Franklin Templeton Investments: Statement on PetroChina
Several groups that are trying to effect change in the Darfur region of Sudan have asked individual investors and asset managers, such as Franklin Templeton, to sell holdings of companies identified as having business ties to Sudan. Among the companies being targeted for divestment is PetroChina, which is currently a holding in several of our emerging market funds. PetroChina, which has stated that they do not conduct business in Sudan itself, is being targeted because its parent company, CNPC, has business interests there.
The conditions in the Darfur region of Sudan are deplorable, and we support efforts toward positive and meaningful reform there. We also recognize and are respectful of the fact that there are many different perspectives and opinions on the best way to approach this issue. However, identifying the best way to achieve change continues to be a matter of serious debate. Some have questioned whether divestment will prove effective and others believe that corporate investment in troubled regions can lead to improved economic growth and reform for the local populace over the long term. In our more than 25 years of experience investing in emerging markets, we have seen that fostering economic and business development through investment can often help in achieving reforms.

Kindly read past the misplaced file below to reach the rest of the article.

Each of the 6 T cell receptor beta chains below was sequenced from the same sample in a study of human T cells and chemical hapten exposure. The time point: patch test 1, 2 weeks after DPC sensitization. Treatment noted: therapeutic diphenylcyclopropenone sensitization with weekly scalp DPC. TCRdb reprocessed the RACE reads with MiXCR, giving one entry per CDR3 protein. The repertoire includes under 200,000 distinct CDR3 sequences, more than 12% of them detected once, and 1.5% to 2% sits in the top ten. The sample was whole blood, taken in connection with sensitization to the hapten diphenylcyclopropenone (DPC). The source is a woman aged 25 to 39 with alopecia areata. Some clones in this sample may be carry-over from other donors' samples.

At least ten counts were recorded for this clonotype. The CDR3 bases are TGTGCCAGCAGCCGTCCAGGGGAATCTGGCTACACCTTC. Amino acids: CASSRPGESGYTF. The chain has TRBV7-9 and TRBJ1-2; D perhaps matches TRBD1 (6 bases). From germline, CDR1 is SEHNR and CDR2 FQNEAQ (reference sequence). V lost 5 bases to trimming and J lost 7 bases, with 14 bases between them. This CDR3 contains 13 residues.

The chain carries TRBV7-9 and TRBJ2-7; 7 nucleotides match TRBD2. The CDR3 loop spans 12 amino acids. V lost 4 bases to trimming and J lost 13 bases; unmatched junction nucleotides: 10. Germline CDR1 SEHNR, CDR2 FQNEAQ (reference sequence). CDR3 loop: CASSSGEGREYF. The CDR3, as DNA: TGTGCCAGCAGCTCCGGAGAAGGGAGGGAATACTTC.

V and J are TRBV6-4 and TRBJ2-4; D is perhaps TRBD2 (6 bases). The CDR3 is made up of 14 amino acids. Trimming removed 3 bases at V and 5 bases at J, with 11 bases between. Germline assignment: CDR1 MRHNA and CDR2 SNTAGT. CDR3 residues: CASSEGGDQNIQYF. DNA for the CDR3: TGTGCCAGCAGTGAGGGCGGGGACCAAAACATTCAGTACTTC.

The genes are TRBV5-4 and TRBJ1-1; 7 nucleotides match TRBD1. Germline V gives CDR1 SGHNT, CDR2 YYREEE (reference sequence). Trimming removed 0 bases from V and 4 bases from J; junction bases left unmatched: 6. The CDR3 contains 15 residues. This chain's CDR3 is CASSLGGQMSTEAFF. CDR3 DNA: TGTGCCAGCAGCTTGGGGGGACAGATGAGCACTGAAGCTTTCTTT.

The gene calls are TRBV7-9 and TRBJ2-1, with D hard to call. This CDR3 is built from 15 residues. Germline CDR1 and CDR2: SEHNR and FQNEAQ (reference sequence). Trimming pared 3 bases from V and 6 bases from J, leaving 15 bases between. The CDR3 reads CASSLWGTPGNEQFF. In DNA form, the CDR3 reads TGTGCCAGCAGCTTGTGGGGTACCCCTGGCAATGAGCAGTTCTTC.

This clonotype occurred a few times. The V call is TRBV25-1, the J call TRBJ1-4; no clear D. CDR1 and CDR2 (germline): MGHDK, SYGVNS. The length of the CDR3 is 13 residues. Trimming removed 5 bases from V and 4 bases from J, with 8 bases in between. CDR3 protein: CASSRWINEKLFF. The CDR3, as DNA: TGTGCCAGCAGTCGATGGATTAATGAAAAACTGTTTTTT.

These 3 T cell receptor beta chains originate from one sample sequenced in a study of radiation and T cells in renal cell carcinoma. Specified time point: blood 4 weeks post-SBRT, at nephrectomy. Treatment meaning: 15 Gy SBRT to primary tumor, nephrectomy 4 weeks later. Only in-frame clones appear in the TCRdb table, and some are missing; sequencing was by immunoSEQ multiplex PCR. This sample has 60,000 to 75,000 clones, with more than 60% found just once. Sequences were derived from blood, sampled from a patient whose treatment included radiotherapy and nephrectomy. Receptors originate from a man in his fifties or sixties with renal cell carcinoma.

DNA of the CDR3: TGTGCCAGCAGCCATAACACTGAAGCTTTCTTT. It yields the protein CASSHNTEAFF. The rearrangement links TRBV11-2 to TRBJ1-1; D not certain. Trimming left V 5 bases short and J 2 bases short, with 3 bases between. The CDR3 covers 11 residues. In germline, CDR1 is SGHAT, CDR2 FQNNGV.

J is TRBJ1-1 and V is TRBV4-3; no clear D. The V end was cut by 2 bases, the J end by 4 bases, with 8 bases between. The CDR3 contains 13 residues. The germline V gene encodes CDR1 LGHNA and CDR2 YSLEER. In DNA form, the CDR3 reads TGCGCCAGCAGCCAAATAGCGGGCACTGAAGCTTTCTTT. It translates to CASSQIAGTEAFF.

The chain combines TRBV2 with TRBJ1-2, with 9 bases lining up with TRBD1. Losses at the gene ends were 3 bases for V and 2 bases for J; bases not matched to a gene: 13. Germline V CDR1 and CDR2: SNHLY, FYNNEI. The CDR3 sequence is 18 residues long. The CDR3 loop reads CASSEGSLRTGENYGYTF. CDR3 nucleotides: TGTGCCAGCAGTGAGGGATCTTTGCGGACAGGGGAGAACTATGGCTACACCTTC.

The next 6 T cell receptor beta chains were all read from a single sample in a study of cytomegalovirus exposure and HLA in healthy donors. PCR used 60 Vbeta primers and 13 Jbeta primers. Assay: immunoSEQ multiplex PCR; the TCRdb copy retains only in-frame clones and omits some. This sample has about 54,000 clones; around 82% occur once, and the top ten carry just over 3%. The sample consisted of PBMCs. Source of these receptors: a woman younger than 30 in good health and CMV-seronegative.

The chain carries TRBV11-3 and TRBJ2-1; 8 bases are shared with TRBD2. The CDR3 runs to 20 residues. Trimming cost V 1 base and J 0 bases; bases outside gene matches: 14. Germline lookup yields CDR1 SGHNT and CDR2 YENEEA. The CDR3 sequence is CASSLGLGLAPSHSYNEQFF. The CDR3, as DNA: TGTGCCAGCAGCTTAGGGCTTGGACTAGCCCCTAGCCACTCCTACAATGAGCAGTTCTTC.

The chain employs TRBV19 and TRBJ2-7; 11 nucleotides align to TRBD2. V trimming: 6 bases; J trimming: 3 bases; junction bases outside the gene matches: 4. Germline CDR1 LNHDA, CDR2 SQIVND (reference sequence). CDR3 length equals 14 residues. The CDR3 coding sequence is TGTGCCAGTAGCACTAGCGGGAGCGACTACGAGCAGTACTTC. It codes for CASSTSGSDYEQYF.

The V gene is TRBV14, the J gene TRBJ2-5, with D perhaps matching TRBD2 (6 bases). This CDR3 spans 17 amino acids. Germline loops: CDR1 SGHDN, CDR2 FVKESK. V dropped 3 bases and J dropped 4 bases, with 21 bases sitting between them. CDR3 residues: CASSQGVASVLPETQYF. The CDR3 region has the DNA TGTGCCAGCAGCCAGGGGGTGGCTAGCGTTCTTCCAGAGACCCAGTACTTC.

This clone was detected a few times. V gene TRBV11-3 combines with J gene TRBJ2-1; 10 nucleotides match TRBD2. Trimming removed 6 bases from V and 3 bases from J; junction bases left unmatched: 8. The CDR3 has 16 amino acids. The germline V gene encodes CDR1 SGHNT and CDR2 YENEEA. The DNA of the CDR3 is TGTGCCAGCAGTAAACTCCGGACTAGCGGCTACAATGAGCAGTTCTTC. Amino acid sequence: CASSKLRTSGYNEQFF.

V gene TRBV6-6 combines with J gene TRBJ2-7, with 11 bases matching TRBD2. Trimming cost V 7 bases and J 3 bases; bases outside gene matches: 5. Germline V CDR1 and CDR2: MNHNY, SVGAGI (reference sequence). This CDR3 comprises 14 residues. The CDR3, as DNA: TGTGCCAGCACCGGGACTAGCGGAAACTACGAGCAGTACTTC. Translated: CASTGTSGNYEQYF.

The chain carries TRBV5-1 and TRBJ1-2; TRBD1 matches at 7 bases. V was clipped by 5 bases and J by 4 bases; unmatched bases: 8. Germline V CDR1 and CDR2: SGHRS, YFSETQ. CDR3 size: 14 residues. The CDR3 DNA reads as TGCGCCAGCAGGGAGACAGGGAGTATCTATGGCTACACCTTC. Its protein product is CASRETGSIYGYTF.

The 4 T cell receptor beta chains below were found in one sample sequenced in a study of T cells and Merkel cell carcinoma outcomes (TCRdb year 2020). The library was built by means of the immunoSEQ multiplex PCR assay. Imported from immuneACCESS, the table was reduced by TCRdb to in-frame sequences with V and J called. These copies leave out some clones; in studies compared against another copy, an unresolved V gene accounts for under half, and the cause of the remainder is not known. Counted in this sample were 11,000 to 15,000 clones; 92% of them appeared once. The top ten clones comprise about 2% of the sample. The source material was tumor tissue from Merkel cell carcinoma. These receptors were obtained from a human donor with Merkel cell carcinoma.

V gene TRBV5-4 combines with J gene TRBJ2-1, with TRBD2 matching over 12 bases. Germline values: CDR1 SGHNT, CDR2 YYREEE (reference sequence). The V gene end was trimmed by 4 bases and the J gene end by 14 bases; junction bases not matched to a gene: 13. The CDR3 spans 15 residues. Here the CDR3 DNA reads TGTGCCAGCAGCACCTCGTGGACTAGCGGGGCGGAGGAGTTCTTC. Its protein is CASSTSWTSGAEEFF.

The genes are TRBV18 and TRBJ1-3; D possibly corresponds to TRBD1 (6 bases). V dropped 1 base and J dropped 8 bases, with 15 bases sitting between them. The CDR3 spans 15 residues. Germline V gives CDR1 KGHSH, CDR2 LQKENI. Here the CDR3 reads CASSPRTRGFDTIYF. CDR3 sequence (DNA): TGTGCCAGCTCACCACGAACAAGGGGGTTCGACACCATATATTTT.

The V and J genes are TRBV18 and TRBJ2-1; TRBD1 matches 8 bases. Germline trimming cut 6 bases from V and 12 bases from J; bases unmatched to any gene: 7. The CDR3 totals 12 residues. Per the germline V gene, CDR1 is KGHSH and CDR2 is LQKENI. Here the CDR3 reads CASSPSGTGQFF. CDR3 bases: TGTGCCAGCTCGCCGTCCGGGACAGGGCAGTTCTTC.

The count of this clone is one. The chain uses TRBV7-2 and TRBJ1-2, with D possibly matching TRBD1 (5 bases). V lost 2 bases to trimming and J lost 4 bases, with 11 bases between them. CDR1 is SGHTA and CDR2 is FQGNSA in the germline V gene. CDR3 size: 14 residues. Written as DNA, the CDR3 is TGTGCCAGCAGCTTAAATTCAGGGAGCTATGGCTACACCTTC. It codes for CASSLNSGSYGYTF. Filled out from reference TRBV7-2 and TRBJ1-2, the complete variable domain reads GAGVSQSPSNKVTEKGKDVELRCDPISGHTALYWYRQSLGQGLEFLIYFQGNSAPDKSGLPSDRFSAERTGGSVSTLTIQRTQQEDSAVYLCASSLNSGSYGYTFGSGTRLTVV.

Our investment professionals actively engage company managements when they have any concerns with company management or company activities, and PetroChina is no exception to this approach. As an investment adviser, our fiduciary responsibility to our fund shareholders is to make investment decisions that are consistent with the guidelines in each fund's prospectus. To achieve this, our investment teams consider all risk factors, including those related to social and political issues, when evaluating a potential holding or making other investment decisions for a given fund.
We appreciate the views of those favoring and opposing divestiture, and our investment groups continue to consider social and political issues in their risk assessment of individual fund holdings